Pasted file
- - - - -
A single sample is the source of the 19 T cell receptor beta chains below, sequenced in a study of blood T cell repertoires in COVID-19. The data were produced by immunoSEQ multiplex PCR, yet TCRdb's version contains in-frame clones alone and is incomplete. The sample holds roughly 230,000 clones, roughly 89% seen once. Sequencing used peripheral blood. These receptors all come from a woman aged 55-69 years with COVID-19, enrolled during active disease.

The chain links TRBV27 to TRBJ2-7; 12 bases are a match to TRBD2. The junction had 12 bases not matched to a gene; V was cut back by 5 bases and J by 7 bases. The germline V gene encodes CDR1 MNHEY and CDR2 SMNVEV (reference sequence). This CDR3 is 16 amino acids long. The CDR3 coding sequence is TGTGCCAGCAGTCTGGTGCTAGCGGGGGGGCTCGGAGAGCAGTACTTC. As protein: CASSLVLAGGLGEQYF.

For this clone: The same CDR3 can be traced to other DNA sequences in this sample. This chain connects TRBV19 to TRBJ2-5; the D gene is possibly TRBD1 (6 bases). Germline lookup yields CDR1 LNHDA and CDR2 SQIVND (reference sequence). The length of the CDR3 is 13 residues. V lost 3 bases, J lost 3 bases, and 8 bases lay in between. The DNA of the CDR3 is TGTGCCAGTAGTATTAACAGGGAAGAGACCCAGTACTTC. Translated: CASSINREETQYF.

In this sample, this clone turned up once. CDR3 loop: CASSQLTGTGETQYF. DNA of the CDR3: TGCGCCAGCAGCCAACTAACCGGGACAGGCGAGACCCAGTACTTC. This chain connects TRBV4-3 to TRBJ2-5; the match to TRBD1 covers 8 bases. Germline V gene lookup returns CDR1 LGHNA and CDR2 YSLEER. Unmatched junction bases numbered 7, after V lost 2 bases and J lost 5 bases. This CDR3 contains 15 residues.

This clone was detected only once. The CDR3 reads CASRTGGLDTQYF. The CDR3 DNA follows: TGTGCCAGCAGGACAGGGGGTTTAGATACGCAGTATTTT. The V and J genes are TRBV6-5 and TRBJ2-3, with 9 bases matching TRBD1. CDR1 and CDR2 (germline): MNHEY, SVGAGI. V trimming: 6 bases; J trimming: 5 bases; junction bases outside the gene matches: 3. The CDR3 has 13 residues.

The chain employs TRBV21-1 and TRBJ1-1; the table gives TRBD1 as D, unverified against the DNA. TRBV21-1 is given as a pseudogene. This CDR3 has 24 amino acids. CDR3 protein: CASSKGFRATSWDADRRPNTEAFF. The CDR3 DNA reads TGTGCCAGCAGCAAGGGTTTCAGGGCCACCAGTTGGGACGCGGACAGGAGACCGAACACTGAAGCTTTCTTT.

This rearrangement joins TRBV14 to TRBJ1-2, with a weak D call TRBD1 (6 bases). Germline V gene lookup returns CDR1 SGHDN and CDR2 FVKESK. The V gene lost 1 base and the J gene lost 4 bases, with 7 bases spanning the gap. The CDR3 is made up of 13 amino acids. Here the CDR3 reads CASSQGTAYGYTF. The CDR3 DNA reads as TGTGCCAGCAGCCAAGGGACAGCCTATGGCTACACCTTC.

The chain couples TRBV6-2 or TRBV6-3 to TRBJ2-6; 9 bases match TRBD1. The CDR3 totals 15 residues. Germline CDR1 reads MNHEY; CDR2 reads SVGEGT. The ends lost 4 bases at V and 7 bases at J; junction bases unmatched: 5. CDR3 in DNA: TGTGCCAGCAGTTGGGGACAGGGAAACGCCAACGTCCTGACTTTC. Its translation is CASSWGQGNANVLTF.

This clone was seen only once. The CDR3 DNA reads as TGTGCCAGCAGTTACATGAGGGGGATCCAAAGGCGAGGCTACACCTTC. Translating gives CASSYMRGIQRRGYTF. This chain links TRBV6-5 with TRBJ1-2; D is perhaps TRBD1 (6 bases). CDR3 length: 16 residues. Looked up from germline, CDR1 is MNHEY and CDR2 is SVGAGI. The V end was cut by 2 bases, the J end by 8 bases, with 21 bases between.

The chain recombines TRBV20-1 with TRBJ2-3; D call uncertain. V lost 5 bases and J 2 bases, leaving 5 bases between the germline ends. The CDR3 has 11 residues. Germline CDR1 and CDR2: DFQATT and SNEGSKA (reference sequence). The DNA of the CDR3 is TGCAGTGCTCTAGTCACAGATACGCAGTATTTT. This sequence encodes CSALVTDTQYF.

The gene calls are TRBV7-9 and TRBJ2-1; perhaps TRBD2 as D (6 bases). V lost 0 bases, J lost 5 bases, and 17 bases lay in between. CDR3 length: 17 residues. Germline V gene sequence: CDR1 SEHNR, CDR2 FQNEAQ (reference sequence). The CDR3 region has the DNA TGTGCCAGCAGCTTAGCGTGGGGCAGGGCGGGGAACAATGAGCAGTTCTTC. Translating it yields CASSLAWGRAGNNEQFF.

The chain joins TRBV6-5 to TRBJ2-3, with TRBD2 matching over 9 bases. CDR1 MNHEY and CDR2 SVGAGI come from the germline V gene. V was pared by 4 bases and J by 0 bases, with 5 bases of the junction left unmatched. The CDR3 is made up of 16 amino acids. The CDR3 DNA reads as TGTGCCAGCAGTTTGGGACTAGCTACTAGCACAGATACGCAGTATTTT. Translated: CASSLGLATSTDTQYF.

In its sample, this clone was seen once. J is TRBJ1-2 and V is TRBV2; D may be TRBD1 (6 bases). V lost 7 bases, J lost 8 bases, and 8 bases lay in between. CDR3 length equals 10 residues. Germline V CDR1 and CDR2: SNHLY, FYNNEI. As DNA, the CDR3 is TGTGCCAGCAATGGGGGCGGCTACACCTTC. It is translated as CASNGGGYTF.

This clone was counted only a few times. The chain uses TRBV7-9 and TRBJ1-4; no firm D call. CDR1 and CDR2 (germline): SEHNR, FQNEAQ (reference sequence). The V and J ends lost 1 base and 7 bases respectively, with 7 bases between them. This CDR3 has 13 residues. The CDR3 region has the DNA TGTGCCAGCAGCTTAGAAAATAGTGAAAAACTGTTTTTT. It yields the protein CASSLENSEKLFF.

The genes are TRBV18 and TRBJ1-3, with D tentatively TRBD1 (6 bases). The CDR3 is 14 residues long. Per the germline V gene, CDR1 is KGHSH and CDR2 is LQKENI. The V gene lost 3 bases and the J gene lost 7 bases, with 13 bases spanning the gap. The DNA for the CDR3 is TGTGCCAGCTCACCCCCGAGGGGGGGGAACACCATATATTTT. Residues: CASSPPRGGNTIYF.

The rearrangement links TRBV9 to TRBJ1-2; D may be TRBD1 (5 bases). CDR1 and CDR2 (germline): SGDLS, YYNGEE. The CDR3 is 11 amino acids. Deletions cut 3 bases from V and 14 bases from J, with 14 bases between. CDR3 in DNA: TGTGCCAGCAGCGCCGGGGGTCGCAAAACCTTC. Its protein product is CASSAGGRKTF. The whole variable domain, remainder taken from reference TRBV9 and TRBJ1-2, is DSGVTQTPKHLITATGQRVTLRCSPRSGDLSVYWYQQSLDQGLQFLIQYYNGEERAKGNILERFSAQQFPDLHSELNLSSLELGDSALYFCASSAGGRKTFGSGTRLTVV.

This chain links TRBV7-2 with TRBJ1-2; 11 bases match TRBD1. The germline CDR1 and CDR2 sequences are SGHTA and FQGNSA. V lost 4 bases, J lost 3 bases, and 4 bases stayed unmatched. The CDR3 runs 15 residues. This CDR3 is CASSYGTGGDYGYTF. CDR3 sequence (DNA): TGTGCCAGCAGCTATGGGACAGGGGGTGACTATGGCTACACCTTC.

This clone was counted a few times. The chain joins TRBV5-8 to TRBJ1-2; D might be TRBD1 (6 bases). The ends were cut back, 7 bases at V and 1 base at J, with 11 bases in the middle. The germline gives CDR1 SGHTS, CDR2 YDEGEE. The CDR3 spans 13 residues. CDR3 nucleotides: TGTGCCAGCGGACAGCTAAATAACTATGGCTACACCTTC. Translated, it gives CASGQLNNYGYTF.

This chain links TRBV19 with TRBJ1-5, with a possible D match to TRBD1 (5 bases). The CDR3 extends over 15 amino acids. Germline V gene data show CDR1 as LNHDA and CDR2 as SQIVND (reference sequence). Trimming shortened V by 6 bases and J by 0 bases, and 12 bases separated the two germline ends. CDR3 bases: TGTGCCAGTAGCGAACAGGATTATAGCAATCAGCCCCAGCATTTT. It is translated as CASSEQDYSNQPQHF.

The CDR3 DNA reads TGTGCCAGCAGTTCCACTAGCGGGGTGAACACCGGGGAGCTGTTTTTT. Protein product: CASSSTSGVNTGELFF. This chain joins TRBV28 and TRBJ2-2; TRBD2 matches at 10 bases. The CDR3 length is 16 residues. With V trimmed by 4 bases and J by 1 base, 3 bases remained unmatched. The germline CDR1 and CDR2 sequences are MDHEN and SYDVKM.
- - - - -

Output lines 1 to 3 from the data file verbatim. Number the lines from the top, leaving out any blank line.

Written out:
A single sample is the source of the 19 T cell receptor beta chains below, sequenced in a study of blood T cell repertoires in COVID-19. The data were produced by immunoSEQ multiplex PCR, yet TCRdb's version contains in-frame clones alone and is incomplete. The sample holds roughly 230,000 clones, roughly 89% seen once. Sequencing used peripheral blood. These receptors all come from a woman aged 55-69 years with COVID-19, enrolled during active disease.

The chain links TRBV27 to TRBJ2-7; 12 bases are a match to TRBD2. The junction had 12 bases not matched to a gene; V was cut back by 5 bases and J by 7 bases. The germline V gene encodes CDR1 MNHEY and CDR2 SMNVEV (reference sequence). This CDR3 is 16 amino acids long. The CDR3 coding sequence is TGTGCCAGCAGTCTGGTGCTAGCGGGGGGGCTCGGAGAGCAGTACTTC. As protein: CASSLVLAGGLGEQYF.

For this clone: The same CDR3 can be traced to other DNA sequences in this sample. This chain connects TRBV19 to TRBJ2-5; the D gene is possibly TRBD1 (6 bases). Germline lookup yields CDR1 LNHDA and CDR2 SQIVND (reference sequence). The length of the CDR3 is 13 residues. V lost 3 bases, J lost 3 bases, and 8 bases lay in between. The DNA of the CDR3 is TGTGCCAGTAGTATTAACAGGGAAGAGACCCAGTACTTC. Translated: CASSINREETQYF.